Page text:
Englishman Richard Cartwright was early Albany's most notable innkeeper.
Born in London, England about 1720, as a young man he emigrated to America. He first appeared as a frontier trader with Albany as a base of operations. By 1743, he had married Albany native Hannah Beasley - the daughter of an English soldier turned schoolteacher. Most of their eight children were baptized in St. Peters Anglican Church where both parents were prominent members. At the same time, the couple were frequent sponsors at the Albany Dutch Church.
More and more from his Albany home, Cartwright peddled sundries to settlers and shipped out their farm and forest products. He also made wines and benefitted from dealings with the Albany corporation and Sir William Johnson - a long-term patron. Within two decades, the one-time drifter had become a successful and well-connected Albany businessman.
But by the 1760s, Cartwright had opened a tavern on Albany's Southside. It soon became a focal point for English speaking people in the region. The tavern quickly became an inn - widely known as "The King's Arms." It offered boarding and stabling for those in Albany on business or passing through to the post-war frontier. Postal service, land and lottery sales, and a range of other business were conducted across Cartwright's tables. Albany's first Masonic Lodge also met there where Richard Cartwright was the lodge master.
Prominence apparently bred misplaced trust as, by 1770, Cartwright's unfulfilled investments left him "ruined" and facing the prospect of debtors prison. He wrote to Sir William Johnson that "neither extravagance or neglect have brot. this load of misfortune on me." He offered his comfortable new home for sale to satisfy his most "merciless" Manhattan-based creditor. Coupled with personal illness, by the eve of the Revolution Richard Cartwright had suffered a serious reversal of fortune. As storm clouds gathered, he contemplated leaving Albany althogether.
Although the first public meeting of the Albany Committee of Correspondence was held at "The King's Arms," everyone knew that Richard Cartwright considered himself an Englishman and a supporter of the crown. As his tavern became more and more the resort of pro-British personages, he came under scrutiny particularly following an incident in June 1776. By the following May, he had been identified as "suspicious," brought before the committee, and upon refusing to sign a loyalty oath, was threatened with removal to the "Fleet Prison." Although he later relented, his personal sympathies and the emergence of Richard Cartwright, Jr. as an overt Tory, caused him to be banished from Albany after refusing another oath in July 1778.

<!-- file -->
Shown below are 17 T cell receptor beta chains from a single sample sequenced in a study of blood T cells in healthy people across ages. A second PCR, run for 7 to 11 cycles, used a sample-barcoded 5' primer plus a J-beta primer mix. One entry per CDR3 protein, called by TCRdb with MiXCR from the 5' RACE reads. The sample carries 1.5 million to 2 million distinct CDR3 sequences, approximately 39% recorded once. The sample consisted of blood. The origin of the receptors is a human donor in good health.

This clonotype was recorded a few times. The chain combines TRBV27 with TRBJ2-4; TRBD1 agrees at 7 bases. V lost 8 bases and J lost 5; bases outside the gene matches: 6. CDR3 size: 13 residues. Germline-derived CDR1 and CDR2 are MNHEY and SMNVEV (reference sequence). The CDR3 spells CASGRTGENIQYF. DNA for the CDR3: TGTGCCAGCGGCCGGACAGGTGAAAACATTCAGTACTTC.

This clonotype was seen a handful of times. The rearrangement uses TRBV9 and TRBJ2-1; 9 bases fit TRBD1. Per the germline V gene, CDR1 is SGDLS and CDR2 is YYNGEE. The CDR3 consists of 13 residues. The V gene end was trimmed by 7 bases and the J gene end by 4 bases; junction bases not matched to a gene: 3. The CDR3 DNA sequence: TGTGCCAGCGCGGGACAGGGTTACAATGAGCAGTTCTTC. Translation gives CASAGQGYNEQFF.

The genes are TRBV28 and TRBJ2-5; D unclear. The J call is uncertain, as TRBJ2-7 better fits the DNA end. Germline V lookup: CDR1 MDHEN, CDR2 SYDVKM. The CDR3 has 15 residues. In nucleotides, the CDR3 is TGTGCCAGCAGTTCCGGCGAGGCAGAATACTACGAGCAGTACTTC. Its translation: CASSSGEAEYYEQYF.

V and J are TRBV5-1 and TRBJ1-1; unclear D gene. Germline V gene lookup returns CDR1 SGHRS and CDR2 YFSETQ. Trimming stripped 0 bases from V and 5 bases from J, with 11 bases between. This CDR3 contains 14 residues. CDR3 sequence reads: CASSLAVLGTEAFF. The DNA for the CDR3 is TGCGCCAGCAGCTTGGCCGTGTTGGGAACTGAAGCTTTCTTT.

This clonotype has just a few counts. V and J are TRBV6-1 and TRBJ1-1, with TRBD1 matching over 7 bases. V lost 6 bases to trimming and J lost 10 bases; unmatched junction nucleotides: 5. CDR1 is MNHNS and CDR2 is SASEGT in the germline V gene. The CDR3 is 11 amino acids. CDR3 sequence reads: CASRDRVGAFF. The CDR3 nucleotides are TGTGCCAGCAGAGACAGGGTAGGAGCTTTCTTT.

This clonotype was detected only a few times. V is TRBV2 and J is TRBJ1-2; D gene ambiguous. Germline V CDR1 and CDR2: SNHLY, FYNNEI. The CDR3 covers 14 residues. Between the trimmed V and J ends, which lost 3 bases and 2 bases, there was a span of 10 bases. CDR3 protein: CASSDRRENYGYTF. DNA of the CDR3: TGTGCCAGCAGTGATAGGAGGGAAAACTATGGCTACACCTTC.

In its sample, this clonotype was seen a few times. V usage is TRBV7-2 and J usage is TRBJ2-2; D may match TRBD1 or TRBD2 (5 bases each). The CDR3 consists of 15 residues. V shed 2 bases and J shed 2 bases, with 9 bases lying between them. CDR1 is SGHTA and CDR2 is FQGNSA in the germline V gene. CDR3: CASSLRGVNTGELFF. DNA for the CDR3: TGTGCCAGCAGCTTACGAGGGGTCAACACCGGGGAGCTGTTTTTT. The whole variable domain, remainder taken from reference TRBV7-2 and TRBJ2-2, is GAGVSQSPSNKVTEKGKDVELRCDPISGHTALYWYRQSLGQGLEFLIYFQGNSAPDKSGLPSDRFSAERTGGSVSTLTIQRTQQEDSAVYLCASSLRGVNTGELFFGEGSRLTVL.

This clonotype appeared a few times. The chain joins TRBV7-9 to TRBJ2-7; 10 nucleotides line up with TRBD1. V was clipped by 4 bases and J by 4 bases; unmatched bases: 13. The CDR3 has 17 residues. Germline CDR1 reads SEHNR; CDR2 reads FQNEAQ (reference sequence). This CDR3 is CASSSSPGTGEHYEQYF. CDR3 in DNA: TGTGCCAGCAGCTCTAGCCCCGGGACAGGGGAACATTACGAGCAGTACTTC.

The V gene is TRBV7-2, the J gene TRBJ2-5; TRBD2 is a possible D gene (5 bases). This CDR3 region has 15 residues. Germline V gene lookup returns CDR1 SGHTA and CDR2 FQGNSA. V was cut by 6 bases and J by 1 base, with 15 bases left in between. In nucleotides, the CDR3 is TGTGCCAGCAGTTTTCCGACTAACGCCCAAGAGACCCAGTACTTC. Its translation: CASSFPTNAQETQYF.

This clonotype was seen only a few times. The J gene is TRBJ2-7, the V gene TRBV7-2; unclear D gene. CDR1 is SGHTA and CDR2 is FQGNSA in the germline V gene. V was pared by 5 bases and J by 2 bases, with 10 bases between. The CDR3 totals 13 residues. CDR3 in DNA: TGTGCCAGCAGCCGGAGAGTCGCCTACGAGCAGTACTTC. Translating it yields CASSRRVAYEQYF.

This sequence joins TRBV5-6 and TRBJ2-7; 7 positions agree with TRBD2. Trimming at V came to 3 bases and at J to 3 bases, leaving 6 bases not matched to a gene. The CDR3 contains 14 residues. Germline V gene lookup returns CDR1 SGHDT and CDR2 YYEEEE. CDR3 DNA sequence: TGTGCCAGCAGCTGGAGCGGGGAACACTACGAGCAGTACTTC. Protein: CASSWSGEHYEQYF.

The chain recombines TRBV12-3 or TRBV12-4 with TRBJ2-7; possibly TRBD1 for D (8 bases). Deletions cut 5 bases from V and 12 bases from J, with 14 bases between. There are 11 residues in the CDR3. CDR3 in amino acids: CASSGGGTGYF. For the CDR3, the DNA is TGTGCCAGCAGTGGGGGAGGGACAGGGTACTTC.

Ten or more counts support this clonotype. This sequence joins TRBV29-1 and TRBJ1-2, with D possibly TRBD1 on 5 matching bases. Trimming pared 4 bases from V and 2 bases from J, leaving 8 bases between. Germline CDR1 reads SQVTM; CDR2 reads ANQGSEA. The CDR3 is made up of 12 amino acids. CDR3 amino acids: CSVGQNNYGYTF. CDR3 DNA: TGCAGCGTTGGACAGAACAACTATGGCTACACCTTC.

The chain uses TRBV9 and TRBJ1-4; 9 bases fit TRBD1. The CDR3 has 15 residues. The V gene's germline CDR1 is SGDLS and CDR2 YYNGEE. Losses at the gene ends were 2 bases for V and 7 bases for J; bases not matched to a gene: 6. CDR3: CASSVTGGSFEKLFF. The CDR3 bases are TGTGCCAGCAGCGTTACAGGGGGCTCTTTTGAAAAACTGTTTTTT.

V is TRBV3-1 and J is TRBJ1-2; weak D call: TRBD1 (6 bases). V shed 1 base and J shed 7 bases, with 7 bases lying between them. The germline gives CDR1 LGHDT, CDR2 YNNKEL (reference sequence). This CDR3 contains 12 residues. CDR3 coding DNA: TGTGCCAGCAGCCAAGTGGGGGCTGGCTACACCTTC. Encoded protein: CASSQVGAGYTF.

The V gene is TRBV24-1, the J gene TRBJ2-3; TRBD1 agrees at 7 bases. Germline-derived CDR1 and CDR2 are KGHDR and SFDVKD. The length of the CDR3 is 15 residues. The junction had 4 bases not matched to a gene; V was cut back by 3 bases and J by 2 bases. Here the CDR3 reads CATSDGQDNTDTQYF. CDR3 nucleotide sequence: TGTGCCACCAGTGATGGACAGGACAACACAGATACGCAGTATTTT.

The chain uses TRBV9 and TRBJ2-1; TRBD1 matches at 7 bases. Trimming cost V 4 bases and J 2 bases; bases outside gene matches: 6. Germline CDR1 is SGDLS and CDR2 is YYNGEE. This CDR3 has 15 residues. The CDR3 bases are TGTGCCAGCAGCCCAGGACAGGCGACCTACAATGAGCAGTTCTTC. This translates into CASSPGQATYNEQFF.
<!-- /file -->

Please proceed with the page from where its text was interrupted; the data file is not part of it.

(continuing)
After having been been beaten and bruised and seeing his tavern and home vandalized by the revolutionaries, Cartwright packed four wagons of belongings and, with his family, made his way to Canada. Granted a military pension until the end of the war, Richard Cartwright became a magistrate in Ontario. He later testified that he stayed in Albany until 1778 "for the sole purpose of assisting friends of government and furnishing information to the king's officers."
Despite petitioning for compensation as an American Loyalist, Cartwright never recovered financially and later stated that he and his wife were destitute and living on Governor Haldimand's charity. Richard Cartwright died at Kingston, Ontario in October 1794 in his seventy-third year.
The life of Richard Cartwright is CAP biography number 6508. This profile is derived chiefly from community-based resources and from petitions he presented as a suffering Loyalist. Copies on file at the Colonial Albany Project offices. His origins remain unknown. He later stated that he was born in London.
In 1756, Cartwright was identified as a merchant. A decade later, his holdings were taxed on a par with those of Albany's prosperous (but not exceptional) businessmen. He later characterized himself as "affluent" at the close of the colonial era.
Letter from Cartwright to Johnson, March 17, 1770, as printed in the Johnson Papers 7:488-89.
Fleet prison probably referred to the prison ships anchored near Kingston. See the Committee Minutes, 760.